The dollar fell on Tuesday, reversing gains to a near six-month high, as the euro rallied after Italian Prime Minister Giuseppe Conte said the government had never considered leaving the euro zone.
“Conte’s comments were reassuring to investors given the make-up of the Italian coalition and its previous statements and certainly helped pushed the euro higher,” said Omer Esiner, chief market analyst, at Commonwealth Foreign Exchange in Washington.
Conte told parliament on Tuesday that his new government had no plans to leave the euro zone.
Italy’s ruling coalition’s original choice as economy minister, euro-skeptic economist Paolo Savona, was turned down by the head of state because of his views on the euro. He was replaced by a more reassuring figure for financial markets.
The euro also benefited as Bloomberg, citing sources, reported that the European Central Bank could conclude its next policy meeting this month with a public announcement on when its quantitative easing program would end, analysts said.
Markets have not been expecting an announcement on QE this month given the uncertainty caused by the Italian political situation.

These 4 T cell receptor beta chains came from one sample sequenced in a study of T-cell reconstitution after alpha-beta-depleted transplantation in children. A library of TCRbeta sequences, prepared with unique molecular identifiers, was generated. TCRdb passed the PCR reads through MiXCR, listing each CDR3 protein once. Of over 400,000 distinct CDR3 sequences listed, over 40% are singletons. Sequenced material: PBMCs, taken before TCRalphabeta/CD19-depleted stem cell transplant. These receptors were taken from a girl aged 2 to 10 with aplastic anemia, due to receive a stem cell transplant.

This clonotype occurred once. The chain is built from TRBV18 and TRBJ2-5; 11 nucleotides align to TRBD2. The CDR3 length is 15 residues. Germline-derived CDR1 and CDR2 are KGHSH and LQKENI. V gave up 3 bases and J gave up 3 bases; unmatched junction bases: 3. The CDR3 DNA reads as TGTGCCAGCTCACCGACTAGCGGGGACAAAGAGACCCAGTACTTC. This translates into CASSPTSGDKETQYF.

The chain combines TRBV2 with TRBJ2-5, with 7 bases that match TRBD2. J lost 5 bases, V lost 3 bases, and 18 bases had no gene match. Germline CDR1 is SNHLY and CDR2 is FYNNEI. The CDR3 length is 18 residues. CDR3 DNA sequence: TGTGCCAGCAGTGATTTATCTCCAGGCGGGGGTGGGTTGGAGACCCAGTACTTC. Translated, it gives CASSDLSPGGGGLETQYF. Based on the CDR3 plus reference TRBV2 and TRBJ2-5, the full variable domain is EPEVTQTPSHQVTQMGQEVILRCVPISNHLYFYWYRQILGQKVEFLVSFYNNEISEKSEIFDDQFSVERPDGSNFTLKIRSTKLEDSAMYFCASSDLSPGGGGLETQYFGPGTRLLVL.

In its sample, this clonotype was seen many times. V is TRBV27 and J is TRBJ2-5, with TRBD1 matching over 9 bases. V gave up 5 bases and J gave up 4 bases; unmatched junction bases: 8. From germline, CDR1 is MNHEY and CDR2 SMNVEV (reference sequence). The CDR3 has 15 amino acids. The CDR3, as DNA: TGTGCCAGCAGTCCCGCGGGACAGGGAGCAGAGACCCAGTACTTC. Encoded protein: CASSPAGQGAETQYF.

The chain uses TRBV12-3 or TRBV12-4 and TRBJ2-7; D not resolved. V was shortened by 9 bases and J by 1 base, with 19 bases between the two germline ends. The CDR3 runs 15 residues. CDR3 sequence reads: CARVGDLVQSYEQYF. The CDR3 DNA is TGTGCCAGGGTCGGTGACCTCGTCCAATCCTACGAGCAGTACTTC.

“The most recent data out of the euro zone has dampened expectations for near-term change in monetary policy by the ECB,” Esiner said.
“The (Bloomberg) report suggests that the ECB may be looking past the softness in economic data out of the euro zone, and the political headwinds in Italy to focus on a gradual normalization of monetary policy,” he added.
The euro rose 0.1 percent against the dollar to $1.1712, which pushed the dollar index, also 0.1 percent lower to 93.894 .DXY.
Earlier in the session, the dollar had rallied as the latest development in a growing trade conflict between the United States and its commercial partners prompted selling in emerging market currencies.
Mexico said it would impose a 20 percent tariff on U.S. pork imports after U.S. President Donald Trump slapped tariffs on steel and aluminium.
The tariff was in response to the Trump administration’s decision last week to impose steel and aluminium tariffs on Mexican exporters on grounds that countries including Mexico engage in competition damaging to U.S. national security.
The Mexican peso and Canadian dollar posted the biggest losses against the U.S. dollar as trade war concerns rose. Other emerging market currencies such as the South African rand ZAR also fell in tandem with the peso.
The peso fell to a more than one-year low against the dollar, which was last up 1.5 percent at 20.3762 pesos. Against the Canadian dollar, the U.S. currency rose 0.4 percent to C$1.2980.